"Well, sir, I gives him a telegram to send to my gal, and he starts readin' it. So, of course, I ups and gives him one."
"Pap," said the colored youth, "Ah'd like you to expatiate on de way dat de telegraph works."
"Dat's easy 'nuf, Rastus," said the old man. "Hit am like dis. Ef dere was a dawg big 'nuf so his head could be in Bosting an' his tail in New Yo'k, den ef you tromp on his tail in New Yo'k he'd bark in Bosting. Understan', Rastus?"
"Yes, pap! But how am de wireless telegraph?"
For a moment the old man was stumped. Then he answered easily: "Jess prezactly de same, Rastus, wid de exception dat de dawg am 'maginary."
An Irishman and a Scot were arguing as to the merits of their respective countries.
"Ah, weel," said Sandy, "they tore down an auld castle in Scotland and found many wires under it, which shows that the telegraph was knoon there hoondreds o' years ago."
"Well," said Pat, "they tore down an ould castle in Oireland, and there was no wires found undher it, which shows that they knew all about wireless telegraphy in Oireland hundreds av years ago."
Soon after the instalment of the telegraph in Fredericksburg, Virginia, a little darky, the son of my father's mammy, saw a piece of newspaper that had blown up on one of the telegraph wires and caught there. Running to my grandmother in a great state of excitement, he cried, "Miss Liza, come quick! Dem wires done buss and done let all the news out!"
The editor of The Japan Times says the telephone service in Japan is utterly bad. He wonders "what Job would have done had he lived in Tokyo and wanted to telephone to the specialist on boils." He concludes with the following incident: "A lady in Karuiwaza called up her house in Tokyo, left by the next train, got the call, and talked to herself in Karuiwaza six hours after she arrived in Tokyo."
A suburban housewife relates overhearing this conversation between her Cape girl and the one next door:
"How are you, Katje?"
"I'm well; I like my yob. We got cremated cellar, cemetery plumbing, elastic lights and a hoosit."
"What's a 'hoosit,' Katje?"
"Oh, a bell rings. You put a thing to your ear and say 'Hello,' and then some one says 'Hello,' and you say 'Hoosit.'"
"There's a story in this paper of a woman that used a telephone for the first time in eighty-three years."
"She must be on a party line."
The girl at the exchange, after you have waited fully ten minutes:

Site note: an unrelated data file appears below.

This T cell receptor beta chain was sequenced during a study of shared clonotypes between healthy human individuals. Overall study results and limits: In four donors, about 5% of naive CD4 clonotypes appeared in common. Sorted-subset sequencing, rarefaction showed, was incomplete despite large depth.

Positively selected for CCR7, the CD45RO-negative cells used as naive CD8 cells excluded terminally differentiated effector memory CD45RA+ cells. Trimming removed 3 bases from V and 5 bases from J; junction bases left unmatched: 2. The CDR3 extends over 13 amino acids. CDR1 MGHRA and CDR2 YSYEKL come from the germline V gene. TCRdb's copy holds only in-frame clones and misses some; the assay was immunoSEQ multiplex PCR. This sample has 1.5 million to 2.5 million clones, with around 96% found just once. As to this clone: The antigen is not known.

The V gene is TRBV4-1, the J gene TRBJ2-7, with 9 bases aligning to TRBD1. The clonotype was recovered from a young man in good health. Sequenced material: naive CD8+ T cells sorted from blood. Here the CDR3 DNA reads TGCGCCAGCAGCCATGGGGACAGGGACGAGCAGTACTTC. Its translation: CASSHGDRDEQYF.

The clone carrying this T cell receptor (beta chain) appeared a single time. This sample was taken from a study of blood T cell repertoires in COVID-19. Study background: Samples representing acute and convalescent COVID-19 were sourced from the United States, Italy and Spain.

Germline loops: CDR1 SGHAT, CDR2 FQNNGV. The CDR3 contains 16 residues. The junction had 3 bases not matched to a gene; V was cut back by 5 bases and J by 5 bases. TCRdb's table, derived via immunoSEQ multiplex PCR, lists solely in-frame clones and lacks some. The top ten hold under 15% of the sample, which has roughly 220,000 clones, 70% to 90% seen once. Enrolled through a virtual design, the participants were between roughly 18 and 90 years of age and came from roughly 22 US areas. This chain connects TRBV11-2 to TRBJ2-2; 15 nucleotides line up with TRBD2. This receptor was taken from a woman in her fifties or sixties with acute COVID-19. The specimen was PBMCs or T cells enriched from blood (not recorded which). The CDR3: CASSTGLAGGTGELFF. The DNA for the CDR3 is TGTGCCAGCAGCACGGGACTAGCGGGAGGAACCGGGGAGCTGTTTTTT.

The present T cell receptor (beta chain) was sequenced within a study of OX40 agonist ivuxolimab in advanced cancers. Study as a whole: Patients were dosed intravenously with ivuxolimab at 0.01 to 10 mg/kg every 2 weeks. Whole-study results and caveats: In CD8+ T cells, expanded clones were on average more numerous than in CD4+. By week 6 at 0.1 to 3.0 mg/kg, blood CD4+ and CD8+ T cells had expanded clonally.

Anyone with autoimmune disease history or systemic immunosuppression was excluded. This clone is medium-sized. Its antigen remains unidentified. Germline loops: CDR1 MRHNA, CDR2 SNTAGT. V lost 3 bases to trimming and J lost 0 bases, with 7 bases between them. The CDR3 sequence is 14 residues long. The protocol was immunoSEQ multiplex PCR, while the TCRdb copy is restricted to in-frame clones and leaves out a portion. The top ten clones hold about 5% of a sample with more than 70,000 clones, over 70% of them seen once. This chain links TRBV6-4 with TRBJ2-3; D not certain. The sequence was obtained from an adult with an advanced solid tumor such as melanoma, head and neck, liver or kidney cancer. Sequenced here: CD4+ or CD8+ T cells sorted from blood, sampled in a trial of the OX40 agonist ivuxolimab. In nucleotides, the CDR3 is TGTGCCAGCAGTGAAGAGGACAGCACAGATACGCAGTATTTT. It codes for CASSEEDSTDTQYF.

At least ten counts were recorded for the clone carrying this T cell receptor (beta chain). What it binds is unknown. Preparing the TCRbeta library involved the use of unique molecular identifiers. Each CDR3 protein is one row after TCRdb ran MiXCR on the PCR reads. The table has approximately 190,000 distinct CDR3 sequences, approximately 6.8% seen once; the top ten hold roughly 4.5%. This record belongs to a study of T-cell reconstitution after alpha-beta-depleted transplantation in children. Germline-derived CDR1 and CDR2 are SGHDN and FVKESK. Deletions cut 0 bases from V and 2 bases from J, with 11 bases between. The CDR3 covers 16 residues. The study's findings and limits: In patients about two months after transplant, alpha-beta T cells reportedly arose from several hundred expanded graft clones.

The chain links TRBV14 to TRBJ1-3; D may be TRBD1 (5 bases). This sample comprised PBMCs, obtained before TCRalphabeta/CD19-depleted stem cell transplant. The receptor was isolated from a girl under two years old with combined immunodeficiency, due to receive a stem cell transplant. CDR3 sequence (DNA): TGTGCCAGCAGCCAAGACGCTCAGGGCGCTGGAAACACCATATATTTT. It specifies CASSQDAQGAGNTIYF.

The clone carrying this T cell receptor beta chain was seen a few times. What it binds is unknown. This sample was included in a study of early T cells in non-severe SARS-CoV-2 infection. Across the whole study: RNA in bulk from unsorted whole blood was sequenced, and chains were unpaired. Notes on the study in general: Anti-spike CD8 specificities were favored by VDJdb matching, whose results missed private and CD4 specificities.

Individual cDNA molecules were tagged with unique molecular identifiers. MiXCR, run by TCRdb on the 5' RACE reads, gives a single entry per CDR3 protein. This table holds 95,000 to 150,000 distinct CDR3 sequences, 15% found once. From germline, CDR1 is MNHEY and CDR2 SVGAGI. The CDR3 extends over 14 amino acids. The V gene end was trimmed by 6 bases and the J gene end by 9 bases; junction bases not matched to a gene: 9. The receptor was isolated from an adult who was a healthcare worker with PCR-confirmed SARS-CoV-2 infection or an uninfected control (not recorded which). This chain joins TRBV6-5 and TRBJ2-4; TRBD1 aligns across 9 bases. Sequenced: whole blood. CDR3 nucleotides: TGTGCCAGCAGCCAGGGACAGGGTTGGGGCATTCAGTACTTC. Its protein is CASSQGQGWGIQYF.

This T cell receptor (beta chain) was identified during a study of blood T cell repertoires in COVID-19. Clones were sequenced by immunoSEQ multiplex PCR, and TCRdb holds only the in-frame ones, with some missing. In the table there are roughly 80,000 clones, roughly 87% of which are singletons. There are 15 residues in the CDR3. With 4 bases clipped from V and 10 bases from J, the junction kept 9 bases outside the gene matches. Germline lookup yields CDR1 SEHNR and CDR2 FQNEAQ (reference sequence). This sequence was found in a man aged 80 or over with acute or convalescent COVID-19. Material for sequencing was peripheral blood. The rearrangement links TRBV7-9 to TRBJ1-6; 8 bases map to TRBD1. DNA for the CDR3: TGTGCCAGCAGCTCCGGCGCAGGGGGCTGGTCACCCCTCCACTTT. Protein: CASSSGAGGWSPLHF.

"They don't answer. What number was it you wanted?"
EXCITABLE PARTY (at telephone)—"Hello? Who is this? Who is this, I say?"
MAN AT OTHER END—"Haven't got time to guess riddles. Tell me yourself who you are."
"I believe," said the impatient man, as he put aside the telephone, "that I'll go fishing."
"Didn't know you cared for fishing."
"I don't ordinarily. But it's the only chance I have of finding myself at the end of a line that isn't busy."
"Has the line been busy?" asked the man with a nickel poised between his thumb and forefinger.
"No," answered the precise operator. "The line wasn't busy. I was."
"What name are you calling?" asked the telephone-girl over the wire.
"McCohan," the customer answered.
"I beg pardon?" asked the girl.
The man repeated it.
The wire was silent for a moment, then the girl said: "Wait a moment, please. I think the wires are crossed."
"I once knew an eccentric man," stated old Festus Pester, "who when he had got the desired number on the telephone did not demand fiercely, 'Whizz ziss?' Instead he invariably said civilly, 'This is John J. Poppendick, wishing to speak to Mr. Buckover.' His funeral was the largest ever held in the neighborhood where he had resided, and thereat strong men broke down and wept like children, being convinced that they would never again see his like."—Judge.
Pat walked into the post-office. After getting into the telephone-box he called a wrong number. As there was no such number, the switch-attendant did not answer him. Pat shouted again, but received no answer.
The lady of the post-office opened the door and told him to shout a little louder, which he did, but still no answer.
Again she said he would have to speak louder.
Pat got angry at this, and turning to the lady said:
"Begorra, if I could shout any louder I wouldn't use your bloomin' ould telephone at all!"
See also Strategy.
Little Molly had been very trying all day. That evening, when her grown-up sister was putting her to bed, she said she hoped the child would be a better girl tomorrow, and not make everybody unhappy with her naughty temper.